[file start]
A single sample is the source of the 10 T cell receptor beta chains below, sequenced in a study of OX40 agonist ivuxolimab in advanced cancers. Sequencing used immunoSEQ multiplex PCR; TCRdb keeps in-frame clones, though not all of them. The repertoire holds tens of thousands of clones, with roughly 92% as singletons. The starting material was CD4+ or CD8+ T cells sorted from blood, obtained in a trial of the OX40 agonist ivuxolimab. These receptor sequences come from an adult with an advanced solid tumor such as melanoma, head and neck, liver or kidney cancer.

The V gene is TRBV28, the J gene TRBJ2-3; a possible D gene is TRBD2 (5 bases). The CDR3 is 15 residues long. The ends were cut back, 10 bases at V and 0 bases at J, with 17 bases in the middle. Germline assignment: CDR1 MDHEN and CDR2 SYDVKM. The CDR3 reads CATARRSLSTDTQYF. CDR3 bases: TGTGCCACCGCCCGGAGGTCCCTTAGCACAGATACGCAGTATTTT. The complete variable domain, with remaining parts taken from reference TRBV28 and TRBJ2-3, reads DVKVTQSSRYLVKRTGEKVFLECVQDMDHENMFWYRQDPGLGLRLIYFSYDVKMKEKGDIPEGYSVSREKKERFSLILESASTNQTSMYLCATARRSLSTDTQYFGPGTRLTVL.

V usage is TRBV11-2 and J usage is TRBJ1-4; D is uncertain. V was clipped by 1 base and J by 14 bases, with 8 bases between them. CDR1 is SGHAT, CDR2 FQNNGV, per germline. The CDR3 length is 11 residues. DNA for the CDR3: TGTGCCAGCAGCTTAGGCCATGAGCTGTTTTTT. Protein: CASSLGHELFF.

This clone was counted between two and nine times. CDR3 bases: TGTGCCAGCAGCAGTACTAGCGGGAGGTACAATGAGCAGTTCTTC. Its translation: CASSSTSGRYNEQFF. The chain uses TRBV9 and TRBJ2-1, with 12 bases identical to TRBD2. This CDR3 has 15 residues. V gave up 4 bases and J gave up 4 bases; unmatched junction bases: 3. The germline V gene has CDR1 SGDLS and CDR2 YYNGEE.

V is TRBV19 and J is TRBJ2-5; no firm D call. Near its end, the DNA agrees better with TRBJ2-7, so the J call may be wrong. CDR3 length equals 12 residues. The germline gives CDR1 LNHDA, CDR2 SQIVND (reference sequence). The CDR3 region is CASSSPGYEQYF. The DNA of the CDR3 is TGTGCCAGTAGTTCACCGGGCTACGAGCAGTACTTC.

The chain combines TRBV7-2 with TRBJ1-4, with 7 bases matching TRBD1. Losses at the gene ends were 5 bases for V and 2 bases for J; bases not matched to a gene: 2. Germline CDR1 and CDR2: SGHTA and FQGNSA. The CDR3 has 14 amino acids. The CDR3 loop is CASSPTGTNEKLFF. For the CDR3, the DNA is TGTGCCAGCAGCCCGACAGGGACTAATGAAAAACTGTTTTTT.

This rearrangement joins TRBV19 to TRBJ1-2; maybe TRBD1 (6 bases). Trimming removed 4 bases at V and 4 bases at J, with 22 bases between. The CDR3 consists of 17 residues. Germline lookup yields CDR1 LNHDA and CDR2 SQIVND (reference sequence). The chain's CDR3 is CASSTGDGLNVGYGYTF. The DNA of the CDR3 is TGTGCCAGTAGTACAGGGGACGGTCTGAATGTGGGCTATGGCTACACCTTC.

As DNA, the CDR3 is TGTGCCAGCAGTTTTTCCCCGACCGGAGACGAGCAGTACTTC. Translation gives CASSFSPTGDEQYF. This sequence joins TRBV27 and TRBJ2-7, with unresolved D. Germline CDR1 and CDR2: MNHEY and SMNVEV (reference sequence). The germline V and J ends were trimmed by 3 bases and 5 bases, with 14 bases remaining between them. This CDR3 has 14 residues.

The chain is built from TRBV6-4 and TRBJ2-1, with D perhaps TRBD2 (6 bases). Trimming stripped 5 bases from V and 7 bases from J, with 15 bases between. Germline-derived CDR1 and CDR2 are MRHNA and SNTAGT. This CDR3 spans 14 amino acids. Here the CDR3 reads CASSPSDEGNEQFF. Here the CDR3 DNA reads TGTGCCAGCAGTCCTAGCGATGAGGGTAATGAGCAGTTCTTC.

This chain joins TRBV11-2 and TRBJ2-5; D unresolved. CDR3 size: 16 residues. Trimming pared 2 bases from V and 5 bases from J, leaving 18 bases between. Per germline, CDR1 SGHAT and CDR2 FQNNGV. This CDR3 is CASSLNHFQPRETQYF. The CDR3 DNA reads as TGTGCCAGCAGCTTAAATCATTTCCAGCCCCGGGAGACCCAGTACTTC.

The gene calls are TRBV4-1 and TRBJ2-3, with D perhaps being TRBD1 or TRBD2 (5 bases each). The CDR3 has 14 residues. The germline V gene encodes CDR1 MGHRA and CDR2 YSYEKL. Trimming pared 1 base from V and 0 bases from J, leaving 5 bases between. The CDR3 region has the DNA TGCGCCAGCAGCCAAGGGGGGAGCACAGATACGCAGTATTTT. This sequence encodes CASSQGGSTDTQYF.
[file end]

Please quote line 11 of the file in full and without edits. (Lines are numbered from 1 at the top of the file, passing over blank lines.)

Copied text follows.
The gene calls are TRBV4-1 and TRBJ2-3, with D perhaps being TRBD1 or TRBD2 (5 bases each). The CDR3 has 14 residues. The germline V gene encodes CDR1 MGHRA and CDR2 YSYEKL. Trimming pared 1 base from V and 0 bases from J, leaving 5 bases between. The CDR3 region has the DNA TGCGCCAGCAGCCAAGGGGGGAGCACAGATACGCAGTATTTT. This sequence encodes CASSQGGSTDTQYF.